"But you're not jealous?"
"There was a time when I was, but being upset and angry about it didn't help me any, and Harley just couldn't care less. He figured jealousy was my problem. Should I leave him? And give up this beautiful land? Look there," she said, pointing at three white egrets flying overhead in the direction of the river. "Should I move out and get an apartment and leave this to him, or to be divided up and sold? Why the hell should I leave my home? If he wants to leave and go live with his girlfriend, whoever she may be at the moment, he certainly can, I won't stop him." Her eyes turned hard as saw blades. "But I guarantee the bastard won't be coming back after."
We splashed along to the irrigation gate and shut it down, cutting off the flow of water to this section. "I can't up and give you advice," Madeleine said. "But I can give you a question to ask yourself: would you miss him if he was gone? I look at Harley every day and think, what if he didn't come home again? Some days I think it would be nice, but most of the time I have to admit that as big an asshole as he is, there's still no one else like him, and if I had to rely on someone to handle my livestock, well, I've just never met anyone who knows horses and cattle like he does. Isn't that pathetic? Oh, well."
Would I miss Adam if he was gone? Just the sound of his voice, the sight of his face, the touch of his hands, the smell and taste of his skin. I finished my beer and gently slid to his side, glad to have him in my bed, glad to know that he would be there in the morning.
"You're in a good mood," Adam said to me the next morning, watching me smiling as I made our bed.
"Yes, I am. Life seems pretty good to me. I've got a gorgeous husband," I said, watching him pull up his pants. "A nice home, a stable job, and more paid vacation than you can shake a stick at. At first it seemed scary to think about getting older, but now I don't think middle age is going to be that bad. I'm going to pretty much be able to do what I want to do, in the prime of my life. A lot of women my age are turning gray and neurotic fighting with their teenagers. Listening to some of the women at work is like reading the worst Monday morning headlines."
"Middle age?" He raised one golden eyebrow skeptically. "When does middle age start, for God's sake?"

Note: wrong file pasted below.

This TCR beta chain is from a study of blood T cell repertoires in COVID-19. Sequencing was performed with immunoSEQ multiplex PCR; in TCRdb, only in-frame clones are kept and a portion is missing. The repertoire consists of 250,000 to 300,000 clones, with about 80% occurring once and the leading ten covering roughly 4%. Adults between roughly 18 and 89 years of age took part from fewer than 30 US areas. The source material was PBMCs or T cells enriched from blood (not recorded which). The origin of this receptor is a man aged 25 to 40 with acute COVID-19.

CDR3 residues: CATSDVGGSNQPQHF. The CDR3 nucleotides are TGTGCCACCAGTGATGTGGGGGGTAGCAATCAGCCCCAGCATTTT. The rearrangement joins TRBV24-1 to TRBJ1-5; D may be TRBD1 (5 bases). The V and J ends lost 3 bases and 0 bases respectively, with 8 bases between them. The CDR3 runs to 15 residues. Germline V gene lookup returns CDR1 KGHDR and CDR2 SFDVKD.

"Thirty-five. In seven months, I will officially be middle aged. You get another couple months, you sweet young thing. Should I retire in my dotage and come with you on the road?" Even though I knew that suggestion would not be particularly welcome, and only asked to make him squirm a little.
He furrowed his brow. "Are we that old already? I thought we were going to have ten kids or something."
Both my eyebrows went up. "Very funny," I said. "Having Baby Number One in my mid-thirties doesn't sound all that appealing. I would need to start working out and taking supplements to try to head off any possible problems ... the older a woman is with the first child, the greater the risk, y'know. But if you wanted to get started right away ... I guess I'd be open to getting started with the health regime this week ... " I had a sudden surge of excitement, thinking about deliberately making a baby with him, both of us united in purpose as well as body.
Adam sat on the bed, and then fell back to lie on it, looking up at the ceiling. "That's why you haven't been pestering me lately to get pregnant." His face had no expression, and my cheerfulness drained away.
"Honey, it's okay," I offered, wanting him to smile and sparkle again. So much for the idea of babies. "We didn't get to have the speedboat or the helicopter we wanted, either."
He bounded up off the bed, grabbed a shirt, and began to stride from the bedroom, buttoning the shirt. "But we can have breakfast," he boomed, "Come on, I'll take you out for your weirdo corned beef hash and eggs. And then let's see an early movie, okay? What do you want to see?"
"Let's check the paper, I'm not even sure what's out." I followed him along the short hall to the kitchen, apprehensive now. He hadn't looked at me since he rolled off the bed; with Adam, lack of eye contact was a very bad sign.